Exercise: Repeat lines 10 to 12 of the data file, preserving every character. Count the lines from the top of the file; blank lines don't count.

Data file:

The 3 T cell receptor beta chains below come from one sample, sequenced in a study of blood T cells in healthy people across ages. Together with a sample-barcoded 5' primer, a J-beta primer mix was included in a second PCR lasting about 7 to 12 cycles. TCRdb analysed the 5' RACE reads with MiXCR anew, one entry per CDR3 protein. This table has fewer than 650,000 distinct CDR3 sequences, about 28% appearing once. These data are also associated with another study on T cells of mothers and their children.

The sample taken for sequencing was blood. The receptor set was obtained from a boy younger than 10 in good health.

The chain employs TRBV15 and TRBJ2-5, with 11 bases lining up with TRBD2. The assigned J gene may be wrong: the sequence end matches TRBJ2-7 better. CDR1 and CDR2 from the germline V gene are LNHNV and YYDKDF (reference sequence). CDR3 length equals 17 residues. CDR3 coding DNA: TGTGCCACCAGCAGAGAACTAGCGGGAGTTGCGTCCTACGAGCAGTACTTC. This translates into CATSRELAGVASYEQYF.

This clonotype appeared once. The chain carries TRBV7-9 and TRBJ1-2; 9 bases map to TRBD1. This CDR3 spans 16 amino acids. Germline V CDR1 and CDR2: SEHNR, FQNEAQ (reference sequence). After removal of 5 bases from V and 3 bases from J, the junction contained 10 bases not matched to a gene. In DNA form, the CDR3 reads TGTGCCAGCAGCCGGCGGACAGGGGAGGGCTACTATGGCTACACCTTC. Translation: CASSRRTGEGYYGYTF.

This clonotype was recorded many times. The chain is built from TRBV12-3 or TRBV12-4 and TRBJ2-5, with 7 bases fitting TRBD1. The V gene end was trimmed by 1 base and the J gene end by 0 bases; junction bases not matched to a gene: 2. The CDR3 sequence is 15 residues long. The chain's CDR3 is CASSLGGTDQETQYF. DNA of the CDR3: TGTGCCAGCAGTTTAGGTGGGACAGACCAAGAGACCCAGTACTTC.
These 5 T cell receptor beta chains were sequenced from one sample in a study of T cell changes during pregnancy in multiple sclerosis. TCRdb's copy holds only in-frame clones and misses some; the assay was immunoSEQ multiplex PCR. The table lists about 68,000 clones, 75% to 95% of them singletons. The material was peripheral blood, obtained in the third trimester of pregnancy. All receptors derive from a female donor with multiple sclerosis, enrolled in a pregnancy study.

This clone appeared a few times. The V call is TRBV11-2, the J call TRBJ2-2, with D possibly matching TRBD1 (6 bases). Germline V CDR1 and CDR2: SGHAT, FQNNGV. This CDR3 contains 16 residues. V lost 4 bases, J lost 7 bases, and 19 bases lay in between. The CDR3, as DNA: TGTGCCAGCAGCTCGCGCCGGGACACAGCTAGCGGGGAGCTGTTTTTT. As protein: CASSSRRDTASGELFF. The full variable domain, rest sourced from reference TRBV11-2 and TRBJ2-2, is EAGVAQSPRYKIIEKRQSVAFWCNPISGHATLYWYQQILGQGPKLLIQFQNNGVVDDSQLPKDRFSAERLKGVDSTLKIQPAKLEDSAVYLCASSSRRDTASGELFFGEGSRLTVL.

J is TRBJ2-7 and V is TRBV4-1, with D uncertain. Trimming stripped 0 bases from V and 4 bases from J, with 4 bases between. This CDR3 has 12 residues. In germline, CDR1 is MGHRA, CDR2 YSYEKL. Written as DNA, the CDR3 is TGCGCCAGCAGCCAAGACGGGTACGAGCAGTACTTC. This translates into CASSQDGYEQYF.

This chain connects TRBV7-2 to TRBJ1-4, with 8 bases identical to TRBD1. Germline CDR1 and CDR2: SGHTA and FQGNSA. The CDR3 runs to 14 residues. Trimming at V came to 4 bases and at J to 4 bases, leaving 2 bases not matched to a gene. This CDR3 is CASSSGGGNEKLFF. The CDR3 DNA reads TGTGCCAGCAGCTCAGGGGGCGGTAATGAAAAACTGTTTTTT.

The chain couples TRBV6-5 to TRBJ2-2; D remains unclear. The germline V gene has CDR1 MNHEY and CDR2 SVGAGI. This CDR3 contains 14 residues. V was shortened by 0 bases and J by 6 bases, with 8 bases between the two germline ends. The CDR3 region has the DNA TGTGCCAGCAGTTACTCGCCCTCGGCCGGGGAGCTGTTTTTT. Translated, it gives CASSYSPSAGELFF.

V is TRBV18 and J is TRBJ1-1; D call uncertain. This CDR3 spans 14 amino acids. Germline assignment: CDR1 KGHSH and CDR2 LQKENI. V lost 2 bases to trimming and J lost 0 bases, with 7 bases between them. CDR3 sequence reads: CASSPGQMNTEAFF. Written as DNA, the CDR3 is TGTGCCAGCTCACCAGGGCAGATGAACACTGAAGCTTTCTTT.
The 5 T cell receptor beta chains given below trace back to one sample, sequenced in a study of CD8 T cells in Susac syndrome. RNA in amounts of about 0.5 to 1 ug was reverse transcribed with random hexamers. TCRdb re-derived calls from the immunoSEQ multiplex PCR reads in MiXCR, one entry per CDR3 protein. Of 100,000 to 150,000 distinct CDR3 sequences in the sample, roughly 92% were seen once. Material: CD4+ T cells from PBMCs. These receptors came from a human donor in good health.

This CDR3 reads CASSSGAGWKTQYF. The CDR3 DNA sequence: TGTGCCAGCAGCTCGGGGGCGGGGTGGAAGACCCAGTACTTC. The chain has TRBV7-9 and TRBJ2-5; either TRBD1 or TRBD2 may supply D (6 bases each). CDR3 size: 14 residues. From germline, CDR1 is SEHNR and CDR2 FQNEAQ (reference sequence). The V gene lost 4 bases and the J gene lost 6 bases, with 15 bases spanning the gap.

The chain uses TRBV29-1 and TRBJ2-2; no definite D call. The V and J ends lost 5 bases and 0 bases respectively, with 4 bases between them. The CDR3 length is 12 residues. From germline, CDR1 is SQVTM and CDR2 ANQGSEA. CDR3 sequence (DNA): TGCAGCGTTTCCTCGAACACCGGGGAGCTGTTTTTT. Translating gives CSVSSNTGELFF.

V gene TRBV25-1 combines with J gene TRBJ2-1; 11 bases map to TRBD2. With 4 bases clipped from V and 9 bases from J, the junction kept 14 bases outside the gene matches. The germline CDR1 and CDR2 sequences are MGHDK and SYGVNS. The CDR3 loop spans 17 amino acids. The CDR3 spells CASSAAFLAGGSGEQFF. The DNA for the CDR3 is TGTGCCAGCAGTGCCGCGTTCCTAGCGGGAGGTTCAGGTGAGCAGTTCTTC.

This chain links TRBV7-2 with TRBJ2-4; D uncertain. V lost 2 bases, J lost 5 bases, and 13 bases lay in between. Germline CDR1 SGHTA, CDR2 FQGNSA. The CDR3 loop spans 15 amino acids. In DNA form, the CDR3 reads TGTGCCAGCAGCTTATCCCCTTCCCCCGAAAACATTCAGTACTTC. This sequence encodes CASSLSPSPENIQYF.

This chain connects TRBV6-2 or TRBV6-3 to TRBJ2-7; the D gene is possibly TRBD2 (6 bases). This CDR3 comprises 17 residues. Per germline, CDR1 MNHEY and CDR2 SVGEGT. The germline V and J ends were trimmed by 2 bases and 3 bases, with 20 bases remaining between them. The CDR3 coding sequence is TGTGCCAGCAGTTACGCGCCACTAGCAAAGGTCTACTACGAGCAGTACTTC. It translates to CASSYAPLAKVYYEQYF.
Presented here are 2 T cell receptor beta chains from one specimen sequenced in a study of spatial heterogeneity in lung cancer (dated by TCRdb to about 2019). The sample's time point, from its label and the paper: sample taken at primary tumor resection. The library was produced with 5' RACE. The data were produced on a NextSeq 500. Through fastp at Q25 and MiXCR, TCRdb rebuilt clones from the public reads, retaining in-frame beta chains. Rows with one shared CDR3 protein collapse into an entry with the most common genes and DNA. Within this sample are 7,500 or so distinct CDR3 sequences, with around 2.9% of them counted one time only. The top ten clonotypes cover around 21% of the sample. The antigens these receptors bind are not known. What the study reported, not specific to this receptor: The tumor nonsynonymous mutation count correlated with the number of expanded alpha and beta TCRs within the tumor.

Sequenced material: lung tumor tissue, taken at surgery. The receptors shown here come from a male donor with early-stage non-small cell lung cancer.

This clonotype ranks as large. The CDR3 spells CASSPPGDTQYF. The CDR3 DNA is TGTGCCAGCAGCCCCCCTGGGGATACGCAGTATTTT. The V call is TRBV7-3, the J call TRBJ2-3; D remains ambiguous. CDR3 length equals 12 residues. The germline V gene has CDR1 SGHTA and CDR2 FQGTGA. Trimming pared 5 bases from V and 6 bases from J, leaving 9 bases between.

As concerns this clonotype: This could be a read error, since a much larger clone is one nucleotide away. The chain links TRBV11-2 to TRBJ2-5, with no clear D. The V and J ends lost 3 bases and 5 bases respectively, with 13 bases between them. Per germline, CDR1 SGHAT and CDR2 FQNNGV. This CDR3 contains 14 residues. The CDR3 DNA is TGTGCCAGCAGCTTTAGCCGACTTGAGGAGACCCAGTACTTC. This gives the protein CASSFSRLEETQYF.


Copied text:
The chain couples TRBV6-5 to TRBJ2-2; D remains unclear. The germline V gene has CDR1 MNHEY and CDR2 SVGAGI. This CDR3 contains 14 residues. V was shortened by 0 bases and J by 6 bases, with 8 bases between the two germline ends. The CDR3 region has the DNA TGTGCCAGCAGTTACTCGCCCTCGGCCGGGGAGCTGTTTTTT. Translated, it gives CASSYSPSAGELFF.

V is TRBV18 and J is TRBJ1-1; D call uncertain. This CDR3 spans 14 amino acids. Germline assignment: CDR1 KGHSH and CDR2 LQKENI. V lost 2 bases to trimming and J lost 0 bases, with 7 bases between them. CDR3 sequence reads: CASSPGQMNTEAFF. Written as DNA, the CDR3 is TGTGCCAGCTCACCAGGGCAGATGAACACTGAAGCTTTCTTT.
The 5 T cell receptor beta chains given below trace back to one sample, sequenced in a study of CD8 T cells in Susac syndrome. RNA in amounts of about 0.5 to 1 ug was reverse transcribed with random hexamers. TCRdb re-derived calls from the immunoSEQ multiplex PCR reads in MiXCR, one entry per CDR3 protein. Of 100,000 to 150,000 distinct CDR3 sequences in the sample, roughly 92% were seen once. Material: CD4+ T cells from PBMCs. These receptors came from a human donor in good health.